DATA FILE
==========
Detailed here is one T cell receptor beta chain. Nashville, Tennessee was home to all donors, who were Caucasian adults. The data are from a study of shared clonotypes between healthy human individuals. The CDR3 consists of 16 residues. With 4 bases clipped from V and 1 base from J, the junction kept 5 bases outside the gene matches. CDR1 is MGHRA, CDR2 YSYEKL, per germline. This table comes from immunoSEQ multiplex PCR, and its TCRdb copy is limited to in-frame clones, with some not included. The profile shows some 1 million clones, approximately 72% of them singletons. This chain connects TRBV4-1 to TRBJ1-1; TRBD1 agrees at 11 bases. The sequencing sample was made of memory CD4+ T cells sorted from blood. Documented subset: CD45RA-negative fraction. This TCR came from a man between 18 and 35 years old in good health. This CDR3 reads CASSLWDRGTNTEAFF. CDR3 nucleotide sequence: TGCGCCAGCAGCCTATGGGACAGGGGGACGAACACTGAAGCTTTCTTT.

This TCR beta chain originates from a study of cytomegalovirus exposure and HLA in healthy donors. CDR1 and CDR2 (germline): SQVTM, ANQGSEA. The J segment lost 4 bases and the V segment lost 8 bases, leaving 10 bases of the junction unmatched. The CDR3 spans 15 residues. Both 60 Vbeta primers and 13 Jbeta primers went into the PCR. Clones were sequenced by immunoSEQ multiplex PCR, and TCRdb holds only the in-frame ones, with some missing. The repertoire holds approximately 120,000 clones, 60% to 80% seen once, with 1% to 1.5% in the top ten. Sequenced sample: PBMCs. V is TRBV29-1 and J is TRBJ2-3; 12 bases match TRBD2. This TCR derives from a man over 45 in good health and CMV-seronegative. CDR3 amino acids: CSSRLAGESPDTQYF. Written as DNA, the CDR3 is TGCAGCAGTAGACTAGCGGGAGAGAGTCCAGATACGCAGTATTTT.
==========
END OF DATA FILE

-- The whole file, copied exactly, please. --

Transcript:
Detailed here is one T cell receptor beta chain. Nashville, Tennessee was home to all donors, who were Caucasian adults. The data are from a study of shared clonotypes between healthy human individuals. The CDR3 consists of 16 residues. With 4 bases clipped from V and 1 base from J, the junction kept 5 bases outside the gene matches. CDR1 is MGHRA, CDR2 YSYEKL, per germline. This table comes from immunoSEQ multiplex PCR, and its TCRdb copy is limited to in-frame clones, with some not included. The profile shows some 1 million clones, approximately 72% of them singletons. This chain connects TRBV4-1 to TRBJ1-1; TRBD1 agrees at 11 bases. The sequencing sample was made of memory CD4+ T cells sorted from blood. Documented subset: CD45RA-negative fraction. This TCR came from a man between 18 and 35 years old in good health. This CDR3 reads CASSLWDRGTNTEAFF. CDR3 nucleotide sequence: TGCGCCAGCAGCCTATGGGACAGGGGGACGAACACTGAAGCTTTCTTT.

This TCR beta chain originates from a study of cytomegalovirus exposure and HLA in healthy donors. CDR1 and CDR2 (germline): SQVTM, ANQGSEA. The J segment lost 4 bases and the V segment lost 8 bases, leaving 10 bases of the junction unmatched. The CDR3 spans 15 residues. Both 60 Vbeta primers and 13 Jbeta primers went into the PCR. Clones were sequenced by immunoSEQ multiplex PCR, and TCRdb holds only the in-frame ones, with some missing. The repertoire holds approximately 120,000 clones, 60% to 80% seen once, with 1% to 1.5% in the top ten. Sequenced sample: PBMCs. V is TRBV29-1 and J is TRBJ2-3; 12 bases match TRBD2. This TCR derives from a man over 45 in good health and CMV-seronegative. CDR3 amino acids: CSSRLAGESPDTQYF. Written as DNA, the CDR3 is TGCAGCAGTAGACTAGCGGGAGAGAGTCCAGATACGCAGTATTTT.